African press review 28 December 2016

Kenya’s The Standard leads with the ongoing doctors’ strike, with the headline “Striking doctors risk losing their jobs as counties advertise positions.” This after 45 county governments advertised for 405 replacements.

This is the latest move from them to mitigate the collapse of the health sector that has crippled operations across the country. The strike is entering its fourth week today. Operations have been paralysed in public hospitals since the 5th of December.

The Daily Nation reports that thousands of doctors will not receive their December salaries following this strike

Governors said they would withhold the pay since the doctors, who have been on strike for the past 23 days, had not earned it. Others said they were yet to decide whether to release the salaries or not while in some counties the medics received their full pay.

In an article linked to this one, an Anglican Church bishop has appealed to the government to re-evaluate its priorities and urgently address the ongoing doctors’ strike since people have no idea where to seek medical help since the doctors downed their tools four weeks ago. 

Nigeria’s Vanguard leads with the capture of some militants in the Sambisa forest, after The People’s Democratic Party, PDP, ordered the Federal Government and the nation’s Armed Forces to clear the forest of Boko Haram insurgents, yet acknowledging that the capture of some of them does not represent an end to the war against insurgency.

Officials have said that beyond Sambisa, all other forests which criminals use as hideouts and bases must equally be cleared by the military. The terrorists had taken refuge into the forest over three years ago and made it their operational base. They had capitalised on its difficult terrain to abduct the Chibok Girls. 

But Vanguard also offers another interesting story this morning.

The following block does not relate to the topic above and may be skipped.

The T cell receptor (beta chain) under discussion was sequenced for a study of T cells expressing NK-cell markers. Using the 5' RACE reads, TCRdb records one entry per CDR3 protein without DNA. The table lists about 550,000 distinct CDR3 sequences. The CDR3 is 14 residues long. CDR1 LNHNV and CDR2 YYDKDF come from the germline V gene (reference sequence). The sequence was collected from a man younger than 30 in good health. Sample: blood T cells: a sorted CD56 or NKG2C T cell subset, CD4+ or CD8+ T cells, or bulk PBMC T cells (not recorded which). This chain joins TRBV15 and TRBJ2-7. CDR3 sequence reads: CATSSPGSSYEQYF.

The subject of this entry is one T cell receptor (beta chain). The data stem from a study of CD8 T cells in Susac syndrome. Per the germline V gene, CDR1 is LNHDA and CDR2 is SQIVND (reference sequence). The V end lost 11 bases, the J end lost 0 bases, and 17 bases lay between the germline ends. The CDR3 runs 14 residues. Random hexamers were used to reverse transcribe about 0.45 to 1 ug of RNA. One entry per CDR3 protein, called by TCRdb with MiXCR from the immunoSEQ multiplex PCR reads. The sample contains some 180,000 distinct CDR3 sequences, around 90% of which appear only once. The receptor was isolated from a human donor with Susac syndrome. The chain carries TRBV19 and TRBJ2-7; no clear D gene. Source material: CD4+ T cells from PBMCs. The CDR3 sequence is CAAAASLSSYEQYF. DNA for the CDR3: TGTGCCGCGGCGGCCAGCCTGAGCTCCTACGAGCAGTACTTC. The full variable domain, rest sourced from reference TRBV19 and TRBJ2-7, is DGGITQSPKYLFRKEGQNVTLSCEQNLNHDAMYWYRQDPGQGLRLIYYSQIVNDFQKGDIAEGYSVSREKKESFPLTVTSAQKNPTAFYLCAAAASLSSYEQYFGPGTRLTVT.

A study recently released by Check Point – the largest collaborative network to fight cybercrime – reveals that five African nations are among the top 10 most attacked countries in November 2016 as cybercriminals made increasing use of ransomware attacks using the Locky and Cryptowall viruses.

Because of these viruses, attacks increased by 10% globally over the past month.

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Botswana was the most-attacked country in CheckPoint’s list of 117 nations at risk, followed by Malawi in second place, Namibia in fourth, Uganda in ninth and the Democratic Republic of Congo in tenth place.

South Africa’s Mail & Guardian leads with “The annual grading of cabinet members”, a grading that has become a respected barometer of government performance. And the results are not that good.

Example? President Jacob Zuma has been given an “F”, meaning “You’re Fired”, and this opening line says it all: “You have to hand it to Zuma; he has a talent for finding new lows to achieve.”

On the other hand, Minister of Finance Pravin Gordhan, whether he likes it or not, has become a “symbol of the fight against the dark forces of corruption as he maintains his tight grip on the public purse and wards off an incredible amount of pressure from rent seekers”, the article says.

And while his grade same time last year was a “C+”, meaning “You’re okay”, this year, he gets an “A”, meaning “Take a bow. You are doing an excellent job.”

Business Day leads with the St Albans prison fight, outside Port Elizabeth, during which three were killed and several others were injured.

Officials on the scene said the prisoners had used teargas in what they described as “a well-orchestrated attack” against the correctional services Emergency Response Team (EMT) responding to the fracas.

The article states that it is believed a group of prisoners forced their way into the administration building and locked themselves inside while another group attacked warders in the food hall.

It is not the first time that violent events have occurred at this prison and a proper investigation will be launched shortly.

Source: rfi afrique